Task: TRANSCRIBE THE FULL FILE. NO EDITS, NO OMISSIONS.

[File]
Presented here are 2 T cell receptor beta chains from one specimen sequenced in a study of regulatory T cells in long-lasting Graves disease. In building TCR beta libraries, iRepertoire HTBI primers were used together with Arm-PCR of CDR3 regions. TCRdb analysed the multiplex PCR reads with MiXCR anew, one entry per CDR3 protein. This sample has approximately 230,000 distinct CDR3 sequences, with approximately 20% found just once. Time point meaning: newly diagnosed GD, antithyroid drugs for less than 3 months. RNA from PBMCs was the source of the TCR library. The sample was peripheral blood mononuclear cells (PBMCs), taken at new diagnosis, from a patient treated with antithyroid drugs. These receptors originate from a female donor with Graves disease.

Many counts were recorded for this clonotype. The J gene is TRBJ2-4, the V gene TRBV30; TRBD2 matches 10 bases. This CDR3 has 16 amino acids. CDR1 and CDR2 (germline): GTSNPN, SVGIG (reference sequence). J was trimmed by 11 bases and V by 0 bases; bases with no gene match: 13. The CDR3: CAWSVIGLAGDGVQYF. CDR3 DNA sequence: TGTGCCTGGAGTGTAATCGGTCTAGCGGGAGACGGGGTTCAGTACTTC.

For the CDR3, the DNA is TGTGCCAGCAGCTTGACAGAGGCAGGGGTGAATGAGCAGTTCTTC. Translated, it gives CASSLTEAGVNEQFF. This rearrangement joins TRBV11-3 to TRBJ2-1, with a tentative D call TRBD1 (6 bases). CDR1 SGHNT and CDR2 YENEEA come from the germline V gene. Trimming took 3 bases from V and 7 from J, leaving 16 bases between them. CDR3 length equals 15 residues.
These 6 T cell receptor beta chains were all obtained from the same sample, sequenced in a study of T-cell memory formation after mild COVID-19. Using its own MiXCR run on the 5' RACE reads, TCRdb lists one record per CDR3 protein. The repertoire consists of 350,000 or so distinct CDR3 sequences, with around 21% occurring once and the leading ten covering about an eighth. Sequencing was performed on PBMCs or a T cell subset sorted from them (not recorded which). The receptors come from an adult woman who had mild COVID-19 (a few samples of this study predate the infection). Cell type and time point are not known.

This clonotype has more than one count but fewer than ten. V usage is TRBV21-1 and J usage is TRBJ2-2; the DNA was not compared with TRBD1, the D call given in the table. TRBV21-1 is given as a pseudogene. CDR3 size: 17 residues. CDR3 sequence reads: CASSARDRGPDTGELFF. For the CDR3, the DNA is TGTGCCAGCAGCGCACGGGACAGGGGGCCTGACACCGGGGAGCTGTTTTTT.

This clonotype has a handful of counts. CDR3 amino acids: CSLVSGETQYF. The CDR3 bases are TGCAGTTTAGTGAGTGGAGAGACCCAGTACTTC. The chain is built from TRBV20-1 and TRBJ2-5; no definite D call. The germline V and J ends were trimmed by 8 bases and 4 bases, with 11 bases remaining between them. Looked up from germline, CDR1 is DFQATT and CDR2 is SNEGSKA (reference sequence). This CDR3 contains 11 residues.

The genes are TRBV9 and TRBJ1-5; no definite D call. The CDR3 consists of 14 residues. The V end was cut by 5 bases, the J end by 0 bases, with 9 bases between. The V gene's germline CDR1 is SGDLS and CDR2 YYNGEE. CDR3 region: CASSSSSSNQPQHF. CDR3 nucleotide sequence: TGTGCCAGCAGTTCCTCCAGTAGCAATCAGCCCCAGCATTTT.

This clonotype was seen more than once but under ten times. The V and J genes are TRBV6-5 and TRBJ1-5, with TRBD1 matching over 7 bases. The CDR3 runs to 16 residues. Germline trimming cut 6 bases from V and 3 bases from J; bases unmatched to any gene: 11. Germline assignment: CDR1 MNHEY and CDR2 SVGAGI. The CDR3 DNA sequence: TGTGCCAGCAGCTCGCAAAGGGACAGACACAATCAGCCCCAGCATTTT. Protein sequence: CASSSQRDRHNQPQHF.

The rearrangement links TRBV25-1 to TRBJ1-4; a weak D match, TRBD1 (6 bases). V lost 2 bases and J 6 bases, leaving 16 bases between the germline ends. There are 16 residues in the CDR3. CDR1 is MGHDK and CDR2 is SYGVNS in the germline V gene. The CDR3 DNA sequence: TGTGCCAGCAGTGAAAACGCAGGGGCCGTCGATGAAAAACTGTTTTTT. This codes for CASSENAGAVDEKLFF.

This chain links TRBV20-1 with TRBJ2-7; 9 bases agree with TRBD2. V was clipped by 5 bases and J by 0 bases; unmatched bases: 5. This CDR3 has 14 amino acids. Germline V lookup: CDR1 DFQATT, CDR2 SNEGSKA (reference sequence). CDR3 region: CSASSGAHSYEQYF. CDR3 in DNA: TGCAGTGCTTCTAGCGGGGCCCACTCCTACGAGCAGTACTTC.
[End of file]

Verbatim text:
Presented here are 2 T cell receptor beta chains from one specimen sequenced in a study of regulatory T cells in long-lasting Graves disease. In building TCR beta libraries, iRepertoire HTBI primers were used together with Arm-PCR of CDR3 regions. TCRdb analysed the multiplex PCR reads with MiXCR anew, one entry per CDR3 protein. This sample has approximately 230,000 distinct CDR3 sequences, with approximately 20% found just once. Time point meaning: newly diagnosed GD, antithyroid drugs for less than 3 months. RNA from PBMCs was the source of the TCR library. The sample was peripheral blood mononuclear cells (PBMCs), taken at new diagnosis, from a patient treated with antithyroid drugs. These receptors originate from a female donor with Graves disease.

Many counts were recorded for this clonotype. The J gene is TRBJ2-4, the V gene TRBV30; TRBD2 matches 10 bases. This CDR3 has 16 amino acids. CDR1 and CDR2 (germline): GTSNPN, SVGIG (reference sequence). J was trimmed by 11 bases and V by 0 bases; bases with no gene match: 13. The CDR3: CAWSVIGLAGDGVQYF. CDR3 DNA sequence: TGTGCCTGGAGTGTAATCGGTCTAGCGGGAGACGGGGTTCAGTACTTC.

For the CDR3, the DNA is TGTGCCAGCAGCTTGACAGAGGCAGGGGTGAATGAGCAGTTCTTC. Translated, it gives CASSLTEAGVNEQFF. This rearrangement joins TRBV11-3 to TRBJ2-1, with a tentative D call TRBD1 (6 bases). CDR1 SGHNT and CDR2 YENEEA come from the germline V gene. Trimming took 3 bases from V and 7 from J, leaving 16 bases between them. CDR3 length equals 15 residues.
These 6 T cell receptor beta chains were all obtained from the same sample, sequenced in a study of T-cell memory formation after mild COVID-19. Using its own MiXCR run on the 5' RACE reads, TCRdb lists one record per CDR3 protein. The repertoire consists of 350,000 or so distinct CDR3 sequences, with around 21% occurring once and the leading ten covering about an eighth. Sequencing was performed on PBMCs or a T cell subset sorted from them (not recorded which). The receptors come from an adult woman who had mild COVID-19 (a few samples of this study predate the infection). Cell type and time point are not known.

This clonotype has more than one count but fewer than ten. V usage is TRBV21-1 and J usage is TRBJ2-2; the DNA was not compared with TRBD1, the D call given in the table. TRBV21-1 is given as a pseudogene. CDR3 size: 17 residues. CDR3 sequence reads: CASSARDRGPDTGELFF. For the CDR3, the DNA is TGTGCCAGCAGCGCACGGGACAGGGGGCCTGACACCGGGGAGCTGTTTTTT.

This clonotype has a handful of counts. CDR3 amino acids: CSLVSGETQYF. The CDR3 bases are TGCAGTTTAGTGAGTGGAGAGACCCAGTACTTC. The chain is built from TRBV20-1 and TRBJ2-5; no definite D call. The germline V and J ends were trimmed by 8 bases and 4 bases, with 11 bases remaining between them. Looked up from germline, CDR1 is DFQATT and CDR2 is SNEGSKA (reference sequence). This CDR3 contains 11 residues.

The genes are TRBV9 and TRBJ1-5; no definite D call. The CDR3 consists of 14 residues. The V end was cut by 5 bases, the J end by 0 bases, with 9 bases between. The V gene's germline CDR1 is SGDLS and CDR2 YYNGEE. CDR3 region: CASSSSSSNQPQHF. CDR3 nucleotide sequence: TGTGCCAGCAGTTCCTCCAGTAGCAATCAGCCCCAGCATTTT.

This clonotype was seen more than once but under ten times. The V and J genes are TRBV6-5 and TRBJ1-5, with TRBD1 matching over 7 bases. The CDR3 runs to 16 residues. Germline trimming cut 6 bases from V and 3 bases from J; bases unmatched to any gene: 11. Germline assignment: CDR1 MNHEY and CDR2 SVGAGI. The CDR3 DNA sequence: TGTGCCAGCAGCTCGCAAAGGGACAGACACAATCAGCCCCAGCATTTT. Protein sequence: CASSSQRDRHNQPQHF.

The rearrangement links TRBV25-1 to TRBJ1-4; a weak D match, TRBD1 (6 bases). V lost 2 bases and J 6 bases, leaving 16 bases between the germline ends. There are 16 residues in the CDR3. CDR1 is MGHDK and CDR2 is SYGVNS in the germline V gene. The CDR3 DNA sequence: TGTGCCAGCAGTGAAAACGCAGGGGCCGTCGATGAAAAACTGTTTTTT. This codes for CASSENAGAVDEKLFF.

This chain links TRBV20-1 with TRBJ2-7; 9 bases agree with TRBD2. V was clipped by 5 bases and J by 0 bases; unmatched bases: 5. This CDR3 has 14 amino acids. Germline V lookup: CDR1 DFQATT, CDR2 SNEGSKA (reference sequence). CDR3 region: CSASSGAHSYEQYF. CDR3 in DNA: TGCAGTGCTTCTAGCGGGGCCCACTCCTACGAGCAGTACTTC.